Anne Frank Diary

Article

December 8, 2021

The Diary of Anne Frank is a book written by Anne Frank between June 12, 1942 and August 1, 1944 during World War II. It is known for narrating moments experienced by the group of Jews confined in a hideout during the Nazi occupation of the Netherlands. Originally published under the title Het Achterhuis. Dagboekbrieven 14 Juni 1942 – 1 Augustus 1944 (The Appendix: Diary Notes June 14, 1942 - August 1, 1944) by "Contact Publishing" in Amsterdam in 1947, the diary received wide popular and critical attention after its publication English titled "Anne Frank: The Diary of a Young Girl" by Doubleday & Company (United States) and Vallentine Mitchell (United Kingdom) in 1952. Since then, it has been published in over 40 countries and translated into over 70 languages, and has sold over 35 million copies worldwide, 16 million of which in Brazil alone. Its popularity inspired the play "The Diary of Anne Frank" from 1955, by screenwriters Frances Goodrich and Albert Hackett, who also adapted it for a 1959 film version. His notes were declared by the United Nations Educational, Scientific and Cultural Organization (Unesco) as a World Heritage Site. In addition, the book is ranked 19th on the list of The 100 Books of the Century according to Le Monde.

Context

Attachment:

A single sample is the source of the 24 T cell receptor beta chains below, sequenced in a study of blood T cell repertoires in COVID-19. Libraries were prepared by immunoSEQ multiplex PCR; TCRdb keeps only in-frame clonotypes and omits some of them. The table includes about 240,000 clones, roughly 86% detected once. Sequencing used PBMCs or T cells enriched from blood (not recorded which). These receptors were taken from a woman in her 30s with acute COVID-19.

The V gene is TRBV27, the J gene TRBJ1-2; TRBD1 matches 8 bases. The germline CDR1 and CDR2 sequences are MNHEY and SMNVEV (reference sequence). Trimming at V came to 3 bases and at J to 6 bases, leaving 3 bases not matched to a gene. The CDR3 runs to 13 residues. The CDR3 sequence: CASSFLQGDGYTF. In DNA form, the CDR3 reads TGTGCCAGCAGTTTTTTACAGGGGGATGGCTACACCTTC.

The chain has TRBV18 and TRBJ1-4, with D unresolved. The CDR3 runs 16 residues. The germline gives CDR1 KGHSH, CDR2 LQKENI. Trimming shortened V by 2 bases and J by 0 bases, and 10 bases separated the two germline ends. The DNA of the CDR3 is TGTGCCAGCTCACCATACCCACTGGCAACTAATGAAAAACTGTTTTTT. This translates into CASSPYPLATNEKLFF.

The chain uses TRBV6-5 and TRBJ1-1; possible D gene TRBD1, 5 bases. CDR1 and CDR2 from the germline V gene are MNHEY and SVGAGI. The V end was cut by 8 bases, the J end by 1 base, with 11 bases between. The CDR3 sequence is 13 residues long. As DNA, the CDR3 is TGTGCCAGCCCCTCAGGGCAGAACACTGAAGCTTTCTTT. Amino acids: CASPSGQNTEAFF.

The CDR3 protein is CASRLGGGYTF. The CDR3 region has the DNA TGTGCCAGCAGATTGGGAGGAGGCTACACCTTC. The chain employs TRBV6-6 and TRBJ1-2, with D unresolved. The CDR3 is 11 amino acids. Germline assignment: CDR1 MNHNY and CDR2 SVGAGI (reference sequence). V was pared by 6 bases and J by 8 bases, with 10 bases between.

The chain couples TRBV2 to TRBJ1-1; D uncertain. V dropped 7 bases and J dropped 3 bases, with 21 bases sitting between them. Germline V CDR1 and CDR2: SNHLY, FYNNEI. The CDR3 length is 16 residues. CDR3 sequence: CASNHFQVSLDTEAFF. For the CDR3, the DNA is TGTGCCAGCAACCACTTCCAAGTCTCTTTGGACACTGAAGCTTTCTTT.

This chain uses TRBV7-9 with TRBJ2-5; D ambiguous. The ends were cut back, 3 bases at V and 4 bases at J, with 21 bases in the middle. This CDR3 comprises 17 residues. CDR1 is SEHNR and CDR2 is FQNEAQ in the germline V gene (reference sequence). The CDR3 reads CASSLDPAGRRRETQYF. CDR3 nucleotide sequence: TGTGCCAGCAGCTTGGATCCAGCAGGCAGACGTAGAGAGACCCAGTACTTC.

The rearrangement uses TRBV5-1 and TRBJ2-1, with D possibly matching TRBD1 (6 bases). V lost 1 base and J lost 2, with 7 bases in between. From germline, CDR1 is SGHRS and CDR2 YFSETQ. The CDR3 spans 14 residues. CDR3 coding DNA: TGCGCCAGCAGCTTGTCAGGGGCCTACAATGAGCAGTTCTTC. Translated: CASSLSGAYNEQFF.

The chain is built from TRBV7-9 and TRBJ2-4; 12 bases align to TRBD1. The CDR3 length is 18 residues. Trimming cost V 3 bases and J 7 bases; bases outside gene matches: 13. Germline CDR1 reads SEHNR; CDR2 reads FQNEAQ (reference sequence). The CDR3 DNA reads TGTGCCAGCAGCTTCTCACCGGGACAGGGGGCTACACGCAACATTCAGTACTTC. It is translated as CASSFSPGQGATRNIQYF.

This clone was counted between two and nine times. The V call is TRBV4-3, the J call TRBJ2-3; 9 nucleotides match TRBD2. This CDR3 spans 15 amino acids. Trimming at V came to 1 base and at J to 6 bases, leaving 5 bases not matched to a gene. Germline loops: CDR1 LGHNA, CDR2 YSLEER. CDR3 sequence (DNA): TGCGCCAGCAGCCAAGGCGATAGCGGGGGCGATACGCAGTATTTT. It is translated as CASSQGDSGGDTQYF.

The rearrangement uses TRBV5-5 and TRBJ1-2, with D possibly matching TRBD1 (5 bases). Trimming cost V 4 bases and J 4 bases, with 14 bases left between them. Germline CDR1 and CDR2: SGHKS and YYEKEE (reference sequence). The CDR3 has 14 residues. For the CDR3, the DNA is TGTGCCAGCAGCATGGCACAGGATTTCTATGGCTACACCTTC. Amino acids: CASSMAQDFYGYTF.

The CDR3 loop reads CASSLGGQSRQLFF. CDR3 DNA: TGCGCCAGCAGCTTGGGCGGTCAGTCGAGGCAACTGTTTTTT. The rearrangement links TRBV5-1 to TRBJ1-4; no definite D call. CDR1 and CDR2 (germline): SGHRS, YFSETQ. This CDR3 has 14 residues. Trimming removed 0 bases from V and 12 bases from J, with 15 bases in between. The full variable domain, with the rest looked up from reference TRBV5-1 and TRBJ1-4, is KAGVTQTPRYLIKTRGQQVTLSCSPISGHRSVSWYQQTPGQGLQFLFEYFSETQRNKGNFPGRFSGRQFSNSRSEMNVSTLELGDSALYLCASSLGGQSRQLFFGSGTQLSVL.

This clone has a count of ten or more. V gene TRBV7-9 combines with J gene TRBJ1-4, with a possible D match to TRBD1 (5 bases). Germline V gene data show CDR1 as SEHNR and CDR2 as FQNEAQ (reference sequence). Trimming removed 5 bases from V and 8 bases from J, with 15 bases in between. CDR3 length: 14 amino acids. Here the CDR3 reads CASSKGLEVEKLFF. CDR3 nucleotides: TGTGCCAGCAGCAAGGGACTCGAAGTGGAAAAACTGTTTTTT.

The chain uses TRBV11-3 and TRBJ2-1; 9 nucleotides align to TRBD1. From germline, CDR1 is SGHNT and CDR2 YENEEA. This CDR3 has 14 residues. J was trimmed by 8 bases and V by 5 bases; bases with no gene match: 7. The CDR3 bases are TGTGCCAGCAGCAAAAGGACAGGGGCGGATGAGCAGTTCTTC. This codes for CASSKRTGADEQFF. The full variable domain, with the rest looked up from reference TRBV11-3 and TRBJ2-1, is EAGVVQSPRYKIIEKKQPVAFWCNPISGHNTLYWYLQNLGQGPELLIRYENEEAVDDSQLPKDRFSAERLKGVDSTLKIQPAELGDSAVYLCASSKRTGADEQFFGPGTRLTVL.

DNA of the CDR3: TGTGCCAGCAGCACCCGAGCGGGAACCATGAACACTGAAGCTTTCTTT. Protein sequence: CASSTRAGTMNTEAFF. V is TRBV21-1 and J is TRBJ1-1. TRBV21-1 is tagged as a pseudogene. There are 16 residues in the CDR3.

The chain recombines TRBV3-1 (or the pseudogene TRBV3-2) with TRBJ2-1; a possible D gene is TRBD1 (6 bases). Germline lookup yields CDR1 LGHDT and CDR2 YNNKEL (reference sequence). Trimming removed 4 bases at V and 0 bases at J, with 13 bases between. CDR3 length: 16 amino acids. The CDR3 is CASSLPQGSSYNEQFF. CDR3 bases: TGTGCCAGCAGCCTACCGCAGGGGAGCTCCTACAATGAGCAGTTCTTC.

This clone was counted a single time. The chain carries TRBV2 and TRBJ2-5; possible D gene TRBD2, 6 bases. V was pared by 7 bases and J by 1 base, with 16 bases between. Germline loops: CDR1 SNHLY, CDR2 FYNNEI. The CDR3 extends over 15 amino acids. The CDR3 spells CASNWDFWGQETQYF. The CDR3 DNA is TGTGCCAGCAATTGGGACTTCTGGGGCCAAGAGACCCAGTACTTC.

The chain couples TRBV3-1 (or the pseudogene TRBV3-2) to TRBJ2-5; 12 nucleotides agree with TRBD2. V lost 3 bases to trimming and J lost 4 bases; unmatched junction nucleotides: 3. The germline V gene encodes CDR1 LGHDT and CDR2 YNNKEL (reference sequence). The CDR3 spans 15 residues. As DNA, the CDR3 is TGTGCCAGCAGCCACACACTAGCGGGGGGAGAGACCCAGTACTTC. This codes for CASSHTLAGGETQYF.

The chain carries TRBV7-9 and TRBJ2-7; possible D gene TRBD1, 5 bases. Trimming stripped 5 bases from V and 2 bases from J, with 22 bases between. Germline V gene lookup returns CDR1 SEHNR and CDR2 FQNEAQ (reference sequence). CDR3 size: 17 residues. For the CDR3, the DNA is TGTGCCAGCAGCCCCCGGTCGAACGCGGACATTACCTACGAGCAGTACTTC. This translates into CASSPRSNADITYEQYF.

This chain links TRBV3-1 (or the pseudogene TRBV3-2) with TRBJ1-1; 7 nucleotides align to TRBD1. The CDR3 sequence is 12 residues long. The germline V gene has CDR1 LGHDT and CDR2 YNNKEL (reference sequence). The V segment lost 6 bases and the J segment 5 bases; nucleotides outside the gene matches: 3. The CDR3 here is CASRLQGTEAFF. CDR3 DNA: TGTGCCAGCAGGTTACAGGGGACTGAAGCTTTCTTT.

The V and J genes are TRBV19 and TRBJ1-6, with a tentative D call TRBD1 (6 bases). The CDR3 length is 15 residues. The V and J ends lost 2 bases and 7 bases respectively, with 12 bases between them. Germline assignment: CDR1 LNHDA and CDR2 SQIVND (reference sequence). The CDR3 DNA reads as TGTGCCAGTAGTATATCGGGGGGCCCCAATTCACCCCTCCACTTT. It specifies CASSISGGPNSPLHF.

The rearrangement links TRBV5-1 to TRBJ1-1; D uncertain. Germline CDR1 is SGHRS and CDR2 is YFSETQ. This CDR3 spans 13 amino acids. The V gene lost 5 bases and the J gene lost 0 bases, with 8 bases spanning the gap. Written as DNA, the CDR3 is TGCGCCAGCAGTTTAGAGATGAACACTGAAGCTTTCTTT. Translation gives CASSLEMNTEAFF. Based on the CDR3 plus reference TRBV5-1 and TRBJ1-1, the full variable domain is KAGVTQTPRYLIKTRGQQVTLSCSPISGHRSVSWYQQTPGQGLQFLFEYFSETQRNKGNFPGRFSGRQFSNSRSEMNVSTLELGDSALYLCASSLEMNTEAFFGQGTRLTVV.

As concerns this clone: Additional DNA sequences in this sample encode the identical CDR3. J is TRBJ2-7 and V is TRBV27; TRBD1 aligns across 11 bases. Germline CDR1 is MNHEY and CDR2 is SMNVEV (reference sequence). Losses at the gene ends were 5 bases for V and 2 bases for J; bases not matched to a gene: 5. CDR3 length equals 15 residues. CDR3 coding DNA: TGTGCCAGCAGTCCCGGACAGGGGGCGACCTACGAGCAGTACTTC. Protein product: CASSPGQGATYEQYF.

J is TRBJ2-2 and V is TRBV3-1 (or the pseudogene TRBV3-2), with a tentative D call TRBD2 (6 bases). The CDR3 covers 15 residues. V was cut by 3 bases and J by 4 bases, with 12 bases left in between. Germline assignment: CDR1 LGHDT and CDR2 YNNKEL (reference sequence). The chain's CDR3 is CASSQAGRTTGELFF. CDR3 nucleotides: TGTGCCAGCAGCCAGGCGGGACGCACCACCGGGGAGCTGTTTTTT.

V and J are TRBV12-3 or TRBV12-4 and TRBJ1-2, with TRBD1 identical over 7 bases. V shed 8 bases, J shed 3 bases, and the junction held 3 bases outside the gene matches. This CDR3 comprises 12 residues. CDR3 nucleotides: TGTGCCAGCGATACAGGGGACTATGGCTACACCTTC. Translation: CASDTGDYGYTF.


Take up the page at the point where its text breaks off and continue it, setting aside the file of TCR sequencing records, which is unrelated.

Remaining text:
During the Nazi occupation of Holland, Anne Frank received a blank diary as one of her gifts on June 12, 1942, her 13th birthday. According to the Anne Frank House, the red checkered autograph book Anne used as her diary wasn't really a surprise, as she picked it up the day before with her father when browsing a bookstore near her house. She began writing on it two days later. On July 5, 1942, Anne's older sister, Margot, received an official summons to report to a Nazi labor camp in Germany, and on July 6, Margot and Anne they went into hiding with their parents Otto and Edith. They were later joined by Otto's partner Hermann van Pels, including his wife Auguste and teenage son Peter. His hiding place was in the closed upper rooms of the annex at the back of Otto's Amsterdam company building. Otto Frank started his business, called Opekta, in 1933. He was licensed to manufacture and sell pectin, a substance used to make jam. He stopped running his business while he was hiding. But as soon as he returned, he found his employees running it. The rooms everyone hid in were hidden behind a mobile bookcase in the same Opekta building. Mrs. Van Pels' dentist, Fritz Pfeffer, joined them four months later. In the published version, the names have been changed: The van Pelses are known as Van Daans and Fritz Pfeffer as Albert Dussel. With the help of a group of trusted Otto Frank colleagues, they remained in hiding for two years and a month. In August 1944, they were discovered and deported to Nazi concentration camps. It had long been thought that they had been betrayed, although there is evidence that their discovery may have been accidental, that the police operation actually targeted "rationing fraud." Of the eight people, only Otto Frank survived the war. Anne was 15 years old when she died in Bergen-Belsen. The exact date of his death is unknown and has long been believed to have been in late February or early March, a few weeks before the prisoners were released by British troops on April 15, 1945. In the manuscript, their original diaries are written in three existing volumes. The first volume (the red and white checkered autograph book) covers the period between June 14 and December 5, 1942. Like the second volume (a school notebook) it starts on December 22, 1943 and ends on April 17, 1944 , it is assumed that

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